Solicitor General nominee Elena Kagan’s recent responses—in large part, non-responses—to senators’ written questions have turned her confirmation process into something of a farce. You don’t need to take my word for it. Take Kagan’s:
When the Senate ceases to engage nominees in meaningful discussion of legal issues, the confirmation process takes on an air of vacuity and farce, and the Senate becomes incapable of either properly evaluating nominees or appropriately educating the public.
So wrote Kagan in her 1995 review (62 U. Chi. L. Rev. 919) of Stephen L. Carter’s The Confirmation Mess. In that review, Kagan argued for the Senate to engage in more rigorous exploration of the legal views of Supreme Court nominees—more akin to the careful scrutiny of Department of Justice nominees that has long been widely accepted. And Kagan wasn’t simply calling on senators to ask probing questions: she faulted them for permitting Supreme Court nominees Ruth Bader Ginsburg and Stephen Breyer to “decline to disclose their views on controversial issues and cases” and to “stonewall the Judiciary Committee to great effect”.
Let’s set aside for now the merits of Kagan’s views on how Supreme Court confirmation hearings ought to proceed. What is galling—and what ought to be unacceptable—is that Kagan, as the SG nominee, is now seeking to transform her confirmation hearing for a senior position in DOJ into the same “vacuity and farce” that she decried.
In her responses (available here) to written questions submitted by senators asking her views on important legal issues, Kagan repeatedly—on some 17 questions, by my quick count—refused to provide an answer. She offered two overlapping explanations (and variants thereof) for her refusal. Here’s the first one:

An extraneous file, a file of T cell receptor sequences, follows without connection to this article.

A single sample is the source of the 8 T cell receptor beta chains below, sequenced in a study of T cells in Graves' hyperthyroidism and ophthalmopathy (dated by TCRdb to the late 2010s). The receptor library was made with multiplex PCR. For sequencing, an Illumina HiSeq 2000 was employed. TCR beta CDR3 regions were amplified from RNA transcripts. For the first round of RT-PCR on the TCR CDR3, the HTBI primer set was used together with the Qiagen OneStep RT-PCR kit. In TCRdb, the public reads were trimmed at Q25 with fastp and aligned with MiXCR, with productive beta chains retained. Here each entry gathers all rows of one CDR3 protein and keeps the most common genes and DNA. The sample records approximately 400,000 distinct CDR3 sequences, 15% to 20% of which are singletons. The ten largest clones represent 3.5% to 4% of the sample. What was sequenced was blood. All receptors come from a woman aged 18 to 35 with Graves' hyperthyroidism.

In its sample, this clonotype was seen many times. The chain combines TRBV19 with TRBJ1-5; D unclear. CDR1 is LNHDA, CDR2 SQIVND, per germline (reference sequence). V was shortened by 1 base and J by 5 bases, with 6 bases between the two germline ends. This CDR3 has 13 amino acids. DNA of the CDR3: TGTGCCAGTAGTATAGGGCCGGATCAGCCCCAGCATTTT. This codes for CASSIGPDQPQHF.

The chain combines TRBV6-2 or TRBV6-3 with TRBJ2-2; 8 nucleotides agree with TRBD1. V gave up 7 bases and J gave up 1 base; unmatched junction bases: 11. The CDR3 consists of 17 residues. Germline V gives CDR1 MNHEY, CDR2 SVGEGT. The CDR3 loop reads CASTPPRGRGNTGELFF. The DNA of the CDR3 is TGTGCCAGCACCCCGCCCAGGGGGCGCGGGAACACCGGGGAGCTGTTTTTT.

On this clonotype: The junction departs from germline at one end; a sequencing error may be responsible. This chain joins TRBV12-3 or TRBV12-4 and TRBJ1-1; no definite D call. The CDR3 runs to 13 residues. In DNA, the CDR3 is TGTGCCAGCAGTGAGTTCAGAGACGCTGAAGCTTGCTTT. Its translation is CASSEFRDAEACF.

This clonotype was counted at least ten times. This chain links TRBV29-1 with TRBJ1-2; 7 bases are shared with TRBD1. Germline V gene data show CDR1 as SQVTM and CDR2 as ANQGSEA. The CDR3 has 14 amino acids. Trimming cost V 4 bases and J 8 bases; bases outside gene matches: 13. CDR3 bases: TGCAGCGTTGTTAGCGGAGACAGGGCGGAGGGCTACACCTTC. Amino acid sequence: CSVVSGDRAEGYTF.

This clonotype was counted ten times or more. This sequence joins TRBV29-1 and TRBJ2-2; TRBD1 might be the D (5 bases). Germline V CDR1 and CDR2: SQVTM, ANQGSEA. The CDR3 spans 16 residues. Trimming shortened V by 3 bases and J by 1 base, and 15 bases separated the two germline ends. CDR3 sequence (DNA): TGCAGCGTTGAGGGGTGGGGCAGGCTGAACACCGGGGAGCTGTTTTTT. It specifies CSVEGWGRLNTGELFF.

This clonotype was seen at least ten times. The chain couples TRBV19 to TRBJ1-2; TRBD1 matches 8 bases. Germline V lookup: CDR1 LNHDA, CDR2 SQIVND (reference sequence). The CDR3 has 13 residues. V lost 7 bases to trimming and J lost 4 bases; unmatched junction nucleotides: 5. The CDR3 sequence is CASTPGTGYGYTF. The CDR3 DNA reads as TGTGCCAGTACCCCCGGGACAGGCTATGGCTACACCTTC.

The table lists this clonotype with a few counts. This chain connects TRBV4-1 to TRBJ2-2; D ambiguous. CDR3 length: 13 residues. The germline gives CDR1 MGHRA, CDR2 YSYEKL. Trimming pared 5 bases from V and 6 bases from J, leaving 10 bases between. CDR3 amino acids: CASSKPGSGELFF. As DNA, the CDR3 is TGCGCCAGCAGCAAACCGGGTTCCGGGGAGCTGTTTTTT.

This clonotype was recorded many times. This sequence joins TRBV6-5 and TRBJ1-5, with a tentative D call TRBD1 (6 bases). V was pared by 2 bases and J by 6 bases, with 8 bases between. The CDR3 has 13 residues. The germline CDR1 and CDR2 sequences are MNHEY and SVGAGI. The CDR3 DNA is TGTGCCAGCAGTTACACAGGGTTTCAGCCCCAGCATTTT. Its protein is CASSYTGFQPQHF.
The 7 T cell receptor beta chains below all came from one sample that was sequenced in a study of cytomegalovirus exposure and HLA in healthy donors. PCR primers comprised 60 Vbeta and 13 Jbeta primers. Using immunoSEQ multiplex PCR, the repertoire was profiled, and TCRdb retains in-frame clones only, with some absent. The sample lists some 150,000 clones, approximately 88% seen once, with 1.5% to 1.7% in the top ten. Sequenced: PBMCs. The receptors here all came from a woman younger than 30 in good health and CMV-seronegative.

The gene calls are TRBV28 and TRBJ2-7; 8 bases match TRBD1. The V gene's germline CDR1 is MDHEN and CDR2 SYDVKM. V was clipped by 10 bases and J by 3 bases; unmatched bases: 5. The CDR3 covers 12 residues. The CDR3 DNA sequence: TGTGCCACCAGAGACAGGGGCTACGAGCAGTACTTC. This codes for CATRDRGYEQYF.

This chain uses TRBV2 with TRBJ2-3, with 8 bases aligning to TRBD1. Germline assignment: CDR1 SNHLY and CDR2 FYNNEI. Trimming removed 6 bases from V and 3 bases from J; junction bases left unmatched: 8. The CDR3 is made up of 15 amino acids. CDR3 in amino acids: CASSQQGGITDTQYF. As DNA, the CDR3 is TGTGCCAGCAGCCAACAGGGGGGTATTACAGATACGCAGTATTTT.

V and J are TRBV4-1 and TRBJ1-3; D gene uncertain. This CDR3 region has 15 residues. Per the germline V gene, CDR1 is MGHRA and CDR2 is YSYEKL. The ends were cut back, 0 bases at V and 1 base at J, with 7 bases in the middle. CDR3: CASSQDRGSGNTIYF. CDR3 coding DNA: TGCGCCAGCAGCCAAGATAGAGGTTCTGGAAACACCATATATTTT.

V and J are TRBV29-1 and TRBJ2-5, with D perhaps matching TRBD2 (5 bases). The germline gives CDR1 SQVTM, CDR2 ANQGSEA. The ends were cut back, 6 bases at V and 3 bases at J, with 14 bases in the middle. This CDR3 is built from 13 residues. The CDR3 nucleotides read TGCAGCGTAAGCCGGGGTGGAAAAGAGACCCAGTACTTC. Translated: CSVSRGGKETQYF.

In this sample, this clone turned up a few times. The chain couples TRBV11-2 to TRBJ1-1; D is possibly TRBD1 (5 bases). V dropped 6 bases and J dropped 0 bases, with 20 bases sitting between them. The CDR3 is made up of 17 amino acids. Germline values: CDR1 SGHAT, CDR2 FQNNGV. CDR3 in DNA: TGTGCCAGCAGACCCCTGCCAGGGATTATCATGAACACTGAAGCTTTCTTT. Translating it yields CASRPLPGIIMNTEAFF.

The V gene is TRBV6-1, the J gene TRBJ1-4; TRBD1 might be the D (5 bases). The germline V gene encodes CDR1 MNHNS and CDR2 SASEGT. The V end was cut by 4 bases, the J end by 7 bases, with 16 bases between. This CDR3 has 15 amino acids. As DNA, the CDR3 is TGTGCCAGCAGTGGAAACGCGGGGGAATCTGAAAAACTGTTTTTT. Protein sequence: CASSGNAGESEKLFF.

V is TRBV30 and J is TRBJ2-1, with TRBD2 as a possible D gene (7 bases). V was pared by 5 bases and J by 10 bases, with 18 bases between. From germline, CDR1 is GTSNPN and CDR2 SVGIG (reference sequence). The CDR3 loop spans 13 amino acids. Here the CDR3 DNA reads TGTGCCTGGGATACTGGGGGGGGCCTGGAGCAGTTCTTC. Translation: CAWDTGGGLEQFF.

The Solicitor General owes important responsibilities to the Court, one of which is respect for its precedents and for the general principle of stare decisis. I do not think it would comport with this responsibility to state my own views of whether particular Supreme Court decisions were correctly decided. All of these cases are now settled law, and as such, are entitled to my respect as the nominee for Solicitor General. In the position of Solicitor General, I would not frequently or lightly ask the Court to reverse one of its precedents, and I certainly would not do so just because I thought the case wrongly decided.
I don’t see how this explanation makes sense. If Kagan believes that a particular Supreme Court decision was correctly decided (and it’s difficult to believe that’s not the case with some of the cases she refused to discuss), how could saying so show disrespect for that precedent and for the principle of stare decisis? Conversely, if she believes that a decision was incorrectly decided, why doesn’t her lavish statement of respect for even wrongly decided cases demonstrate ample (if not excessive) respect for stare decisis?
In my Part 2 post, I’ll address Kagan’s second explanation for declining to (as she put it in 1995) “engage … in meaningful discussion of legal issues”, and I expect to have a further post or two about her responses to written questions.